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Eliana Tardio is the proud mother of Emir and Ayelen, both with Down syndrome. Tune into love at her weekly column about children with special needs at Babble.

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6 Common Fears Parents of Kids with Special Needs Have When They Start School

By Eliana Tardio |

Disponible en Español, aquí

In our county, school is back in session in less than a week. I can’t believe my son is ready to start 2nd grade. I can still remember his first day of school, almost 6 years ago. He was a tiny little boy. He didn’t know how to chew properly yet, and his vocabulary had only one word: Mama.

This magic word worked for everything. As his “Mama” I never felt challenged to understand him. I knew exactly what “mama” meant in every different circumstance; food, milk, wet diaper, play, or nap time. Nevertheless, my problem started the day I learned he would start school for his 3rd birthday. I couldn’t imagine him climbing into a school bus and heading up to school by himself. I couldn’t picture him far from me, far from his “mama” for a whole day, when actually, it was me who didn’t have a clue as to what to do without him.

Kids with special needs can start school same day they turn 3 years old. The paradoxical part of this experience is that when some parents of typical kids are dreaming for their brood to start school soon, many of us (parents of kids with special needs) have a really hard time to letting them go so early.

These are 6 common fears parents of children with special needs may face when it’s time to start school. I’ve also included how to face these issues to ease the transition and foster more success for both parent and child.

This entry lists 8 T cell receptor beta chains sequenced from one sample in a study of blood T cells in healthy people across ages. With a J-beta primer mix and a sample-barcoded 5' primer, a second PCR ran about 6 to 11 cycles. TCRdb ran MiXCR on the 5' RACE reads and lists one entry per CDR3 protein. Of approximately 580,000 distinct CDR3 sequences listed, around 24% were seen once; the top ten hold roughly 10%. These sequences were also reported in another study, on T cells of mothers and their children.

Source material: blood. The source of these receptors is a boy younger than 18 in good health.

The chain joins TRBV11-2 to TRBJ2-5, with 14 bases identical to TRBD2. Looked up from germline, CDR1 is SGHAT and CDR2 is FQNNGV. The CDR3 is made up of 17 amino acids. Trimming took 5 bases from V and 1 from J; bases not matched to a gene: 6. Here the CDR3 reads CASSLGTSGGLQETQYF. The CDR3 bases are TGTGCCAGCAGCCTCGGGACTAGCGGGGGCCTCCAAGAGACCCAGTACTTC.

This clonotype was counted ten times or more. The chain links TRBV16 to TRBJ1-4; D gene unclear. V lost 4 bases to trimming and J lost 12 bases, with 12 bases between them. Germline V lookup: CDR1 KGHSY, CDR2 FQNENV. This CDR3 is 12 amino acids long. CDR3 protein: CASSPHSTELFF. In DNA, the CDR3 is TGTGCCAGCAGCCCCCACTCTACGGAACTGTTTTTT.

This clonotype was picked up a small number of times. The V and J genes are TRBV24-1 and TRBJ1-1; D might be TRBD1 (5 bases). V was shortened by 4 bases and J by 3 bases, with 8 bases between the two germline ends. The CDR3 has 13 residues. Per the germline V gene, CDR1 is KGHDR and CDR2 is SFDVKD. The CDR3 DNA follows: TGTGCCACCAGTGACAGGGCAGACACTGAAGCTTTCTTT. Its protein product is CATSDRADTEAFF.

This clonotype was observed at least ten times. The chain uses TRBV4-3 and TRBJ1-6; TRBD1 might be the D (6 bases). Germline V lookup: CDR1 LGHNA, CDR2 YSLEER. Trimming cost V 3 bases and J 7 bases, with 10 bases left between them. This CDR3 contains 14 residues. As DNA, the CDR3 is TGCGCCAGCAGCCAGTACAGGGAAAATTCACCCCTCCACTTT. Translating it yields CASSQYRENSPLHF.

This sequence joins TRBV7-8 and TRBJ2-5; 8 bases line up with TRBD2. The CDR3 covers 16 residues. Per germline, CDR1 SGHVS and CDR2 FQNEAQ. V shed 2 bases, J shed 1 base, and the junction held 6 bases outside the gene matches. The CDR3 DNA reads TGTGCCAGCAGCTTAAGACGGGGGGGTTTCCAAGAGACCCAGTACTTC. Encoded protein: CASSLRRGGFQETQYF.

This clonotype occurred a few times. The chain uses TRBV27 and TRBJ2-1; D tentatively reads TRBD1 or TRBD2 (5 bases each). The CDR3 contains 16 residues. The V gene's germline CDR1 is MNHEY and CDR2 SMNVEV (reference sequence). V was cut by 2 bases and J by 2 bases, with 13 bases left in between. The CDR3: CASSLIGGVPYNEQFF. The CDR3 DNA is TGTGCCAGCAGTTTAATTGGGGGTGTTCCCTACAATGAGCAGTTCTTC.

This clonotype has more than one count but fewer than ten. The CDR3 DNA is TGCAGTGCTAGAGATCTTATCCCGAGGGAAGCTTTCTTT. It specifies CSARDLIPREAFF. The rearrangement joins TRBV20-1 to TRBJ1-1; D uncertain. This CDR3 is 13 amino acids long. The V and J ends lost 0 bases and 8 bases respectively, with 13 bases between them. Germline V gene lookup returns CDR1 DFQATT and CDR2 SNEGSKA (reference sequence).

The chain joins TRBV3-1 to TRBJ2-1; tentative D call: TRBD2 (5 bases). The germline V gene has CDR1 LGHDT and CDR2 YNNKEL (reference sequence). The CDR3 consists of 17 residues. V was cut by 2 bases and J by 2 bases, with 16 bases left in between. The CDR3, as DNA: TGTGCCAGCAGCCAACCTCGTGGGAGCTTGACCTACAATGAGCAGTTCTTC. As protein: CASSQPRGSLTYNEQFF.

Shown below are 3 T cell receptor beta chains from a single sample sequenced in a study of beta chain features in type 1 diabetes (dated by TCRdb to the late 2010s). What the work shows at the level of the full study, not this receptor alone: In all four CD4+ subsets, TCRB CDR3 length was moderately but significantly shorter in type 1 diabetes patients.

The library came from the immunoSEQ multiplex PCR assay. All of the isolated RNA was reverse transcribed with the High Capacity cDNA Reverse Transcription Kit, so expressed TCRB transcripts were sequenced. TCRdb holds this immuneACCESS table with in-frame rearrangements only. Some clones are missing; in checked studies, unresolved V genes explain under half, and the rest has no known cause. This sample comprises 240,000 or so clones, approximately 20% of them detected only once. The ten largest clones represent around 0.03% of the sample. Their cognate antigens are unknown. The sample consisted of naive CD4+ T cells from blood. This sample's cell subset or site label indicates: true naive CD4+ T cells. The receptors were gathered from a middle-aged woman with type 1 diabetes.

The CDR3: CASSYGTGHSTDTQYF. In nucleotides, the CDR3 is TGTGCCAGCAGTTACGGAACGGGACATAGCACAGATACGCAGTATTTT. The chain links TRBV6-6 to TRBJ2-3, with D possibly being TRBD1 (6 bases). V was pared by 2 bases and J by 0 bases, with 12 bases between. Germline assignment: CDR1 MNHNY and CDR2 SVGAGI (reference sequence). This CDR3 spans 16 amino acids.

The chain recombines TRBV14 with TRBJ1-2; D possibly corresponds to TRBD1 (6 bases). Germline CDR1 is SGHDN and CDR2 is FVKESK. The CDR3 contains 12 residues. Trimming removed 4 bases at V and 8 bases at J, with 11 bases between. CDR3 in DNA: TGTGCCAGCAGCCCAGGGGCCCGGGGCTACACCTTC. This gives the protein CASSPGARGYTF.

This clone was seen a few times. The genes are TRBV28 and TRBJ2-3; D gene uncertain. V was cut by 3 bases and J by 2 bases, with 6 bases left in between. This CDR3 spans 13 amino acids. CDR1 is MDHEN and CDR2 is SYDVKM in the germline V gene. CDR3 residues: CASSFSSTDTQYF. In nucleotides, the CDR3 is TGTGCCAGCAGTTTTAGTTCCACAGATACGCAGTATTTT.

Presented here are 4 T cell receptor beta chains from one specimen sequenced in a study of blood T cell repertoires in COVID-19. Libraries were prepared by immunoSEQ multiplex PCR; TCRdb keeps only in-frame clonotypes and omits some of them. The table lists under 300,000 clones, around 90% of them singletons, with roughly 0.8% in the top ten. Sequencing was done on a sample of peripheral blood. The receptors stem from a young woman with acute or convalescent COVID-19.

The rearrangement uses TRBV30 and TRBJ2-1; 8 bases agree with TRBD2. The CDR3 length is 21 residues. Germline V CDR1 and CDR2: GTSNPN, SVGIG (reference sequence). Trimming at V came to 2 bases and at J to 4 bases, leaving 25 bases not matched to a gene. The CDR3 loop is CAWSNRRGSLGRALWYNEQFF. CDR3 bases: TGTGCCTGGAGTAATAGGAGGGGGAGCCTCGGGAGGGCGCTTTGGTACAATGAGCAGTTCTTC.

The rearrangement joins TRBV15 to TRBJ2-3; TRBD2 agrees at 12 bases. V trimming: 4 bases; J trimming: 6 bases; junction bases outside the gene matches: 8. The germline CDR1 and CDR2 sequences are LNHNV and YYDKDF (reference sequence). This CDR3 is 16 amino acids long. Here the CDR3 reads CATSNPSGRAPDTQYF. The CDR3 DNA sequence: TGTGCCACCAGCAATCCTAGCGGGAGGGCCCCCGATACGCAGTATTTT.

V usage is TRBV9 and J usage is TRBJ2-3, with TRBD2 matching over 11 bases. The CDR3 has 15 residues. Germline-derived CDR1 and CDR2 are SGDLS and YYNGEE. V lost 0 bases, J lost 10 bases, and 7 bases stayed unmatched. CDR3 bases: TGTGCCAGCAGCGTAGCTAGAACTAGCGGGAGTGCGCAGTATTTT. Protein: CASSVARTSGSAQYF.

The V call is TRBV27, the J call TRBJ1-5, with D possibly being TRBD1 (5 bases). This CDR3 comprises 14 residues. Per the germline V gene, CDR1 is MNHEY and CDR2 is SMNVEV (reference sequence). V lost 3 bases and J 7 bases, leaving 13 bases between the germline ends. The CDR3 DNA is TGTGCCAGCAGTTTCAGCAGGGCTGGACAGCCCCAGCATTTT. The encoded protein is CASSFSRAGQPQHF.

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6 Common Fears Parents of Kids with Special Needs Have When They Start School

1) He doesn't know to talk yet. Nobody is going to understand him.

Most kids with special needs who start school at the age of 3 are not fully verbal yet. Many of them will never be. The most important thing to do, if this is the case your child, is to bring the necessary tools to make communication easier between him and the teacher. Your child’s teacher should be a trained professional, ready to start an individual plan for your child, but providing her with information about signs he may use or pictures that will facilitate his way of communicating, is always a great idea.

Above all, talk to your child’s teacher, create a positive relationship with her and request her most convenient times to call to e-mail to check-in on your child. Perhaps express interest in pursuing different opportunities to volunteer and become an active and involved parent. These strategies will help you and your child be more successful in school and alleviate those common fears we parents of kids with special needs seem to face when they start school.

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About Eliana Tardio

elianatardio

Eliana Tardio

Eliana Tardio is the proud mother of Emir and Ayelen, both with Down syndrome. Tune into love at her weekly column about children with special needs at Babble. Read bio and latest posts → Read Eliana's latest posts →

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One thought on “6 Common Fears Parents of Kids with Special Needs Have When They Start School

  1. Your children are gorgeous! So interesting to read this, although I don’t have children I work with many organisations who are still learning how to create environments that are fantastic for every child, and these insights are so valuable – I will be tuned into your blogs from now on!

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